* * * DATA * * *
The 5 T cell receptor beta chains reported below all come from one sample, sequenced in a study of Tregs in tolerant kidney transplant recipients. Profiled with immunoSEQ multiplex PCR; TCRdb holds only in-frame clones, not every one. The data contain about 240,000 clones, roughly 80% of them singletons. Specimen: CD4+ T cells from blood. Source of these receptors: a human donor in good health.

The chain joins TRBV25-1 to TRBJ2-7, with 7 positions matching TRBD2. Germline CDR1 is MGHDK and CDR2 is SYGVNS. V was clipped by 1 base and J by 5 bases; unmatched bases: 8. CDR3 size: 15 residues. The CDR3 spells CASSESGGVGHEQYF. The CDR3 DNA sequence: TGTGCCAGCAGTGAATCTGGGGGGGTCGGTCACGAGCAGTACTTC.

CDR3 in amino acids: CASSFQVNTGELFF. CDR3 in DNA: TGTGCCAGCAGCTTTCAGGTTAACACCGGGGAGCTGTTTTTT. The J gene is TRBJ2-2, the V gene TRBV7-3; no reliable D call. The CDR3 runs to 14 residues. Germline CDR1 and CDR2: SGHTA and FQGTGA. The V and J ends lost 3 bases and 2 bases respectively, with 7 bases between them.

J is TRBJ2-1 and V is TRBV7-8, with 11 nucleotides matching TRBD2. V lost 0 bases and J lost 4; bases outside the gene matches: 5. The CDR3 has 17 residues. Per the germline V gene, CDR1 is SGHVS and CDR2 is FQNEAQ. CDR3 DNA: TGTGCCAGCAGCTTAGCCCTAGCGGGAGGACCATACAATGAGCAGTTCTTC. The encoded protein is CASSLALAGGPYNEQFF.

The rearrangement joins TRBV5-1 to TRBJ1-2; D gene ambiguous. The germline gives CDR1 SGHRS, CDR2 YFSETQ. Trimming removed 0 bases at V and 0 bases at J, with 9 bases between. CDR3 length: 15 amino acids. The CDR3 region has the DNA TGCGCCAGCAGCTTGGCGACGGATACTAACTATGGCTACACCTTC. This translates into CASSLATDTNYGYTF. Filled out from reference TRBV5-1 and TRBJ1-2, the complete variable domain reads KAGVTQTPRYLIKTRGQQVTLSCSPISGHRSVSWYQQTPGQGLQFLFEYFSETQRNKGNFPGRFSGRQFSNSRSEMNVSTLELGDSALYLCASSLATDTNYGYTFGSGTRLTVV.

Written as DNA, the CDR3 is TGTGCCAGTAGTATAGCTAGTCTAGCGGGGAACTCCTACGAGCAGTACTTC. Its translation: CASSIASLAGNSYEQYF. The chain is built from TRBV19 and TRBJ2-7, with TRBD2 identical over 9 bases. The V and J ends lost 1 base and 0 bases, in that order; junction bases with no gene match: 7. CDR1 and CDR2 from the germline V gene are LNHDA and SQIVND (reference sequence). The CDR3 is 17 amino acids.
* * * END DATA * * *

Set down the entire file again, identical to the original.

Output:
The 5 T cell receptor beta chains reported below all come from one sample, sequenced in a study of Tregs in tolerant kidney transplant recipients. Profiled with immunoSEQ multiplex PCR; TCRdb holds only in-frame clones, not every one. The data contain about 240,000 clones, roughly 80% of them singletons. Specimen: CD4+ T cells from blood. Source of these receptors: a human donor in good health.

The chain joins TRBV25-1 to TRBJ2-7, with 7 positions matching TRBD2. Germline CDR1 is MGHDK and CDR2 is SYGVNS. V was clipped by 1 base and J by 5 bases; unmatched bases: 8. CDR3 size: 15 residues. The CDR3 spells CASSESGGVGHEQYF. The CDR3 DNA sequence: TGTGCCAGCAGTGAATCTGGGGGGGTCGGTCACGAGCAGTACTTC.

CDR3 in amino acids: CASSFQVNTGELFF. CDR3 in DNA: TGTGCCAGCAGCTTTCAGGTTAACACCGGGGAGCTGTTTTTT. The J gene is TRBJ2-2, the V gene TRBV7-3; no reliable D call. The CDR3 runs to 14 residues. Germline CDR1 and CDR2: SGHTA and FQGTGA. The V and J ends lost 3 bases and 2 bases respectively, with 7 bases between them.

J is TRBJ2-1 and V is TRBV7-8, with 11 nucleotides matching TRBD2. V lost 0 bases and J lost 4; bases outside the gene matches: 5. The CDR3 has 17 residues. Per the germline V gene, CDR1 is SGHVS and CDR2 is FQNEAQ. CDR3 DNA: TGTGCCAGCAGCTTAGCCCTAGCGGGAGGACCATACAATGAGCAGTTCTTC. The encoded protein is CASSLALAGGPYNEQFF.

The rearrangement joins TRBV5-1 to TRBJ1-2; D gene ambiguous. The germline gives CDR1 SGHRS, CDR2 YFSETQ. Trimming removed 0 bases at V and 0 bases at J, with 9 bases between. CDR3 length: 15 amino acids. The CDR3 region has the DNA TGCGCCAGCAGCTTGGCGACGGATACTAACTATGGCTACACCTTC. This translates into CASSLATDTNYGYTF. Filled out from reference TRBV5-1 and TRBJ1-2, the complete variable domain reads KAGVTQTPRYLIKTRGQQVTLSCSPISGHRSVSWYQQTPGQGLQFLFEYFSETQRNKGNFPGRFSGRQFSNSRSEMNVSTLELGDSALYLCASSLATDTNYGYTFGSGTRLTVV.

Written as DNA, the CDR3 is TGTGCCAGTAGTATAGCTAGTCTAGCGGGGAACTCCTACGAGCAGTACTTC. Its translation: CASSIASLAGNSYEQYF. The chain is built from TRBV19 and TRBJ2-7, with TRBD2 identical over 9 bases. The V and J ends lost 1 base and 0 bases, in that order; junction bases with no gene match: 7. CDR1 and CDR2 from the germline V gene are LNHDA and SQIVND (reference sequence). The CDR3 is 17 amino acids.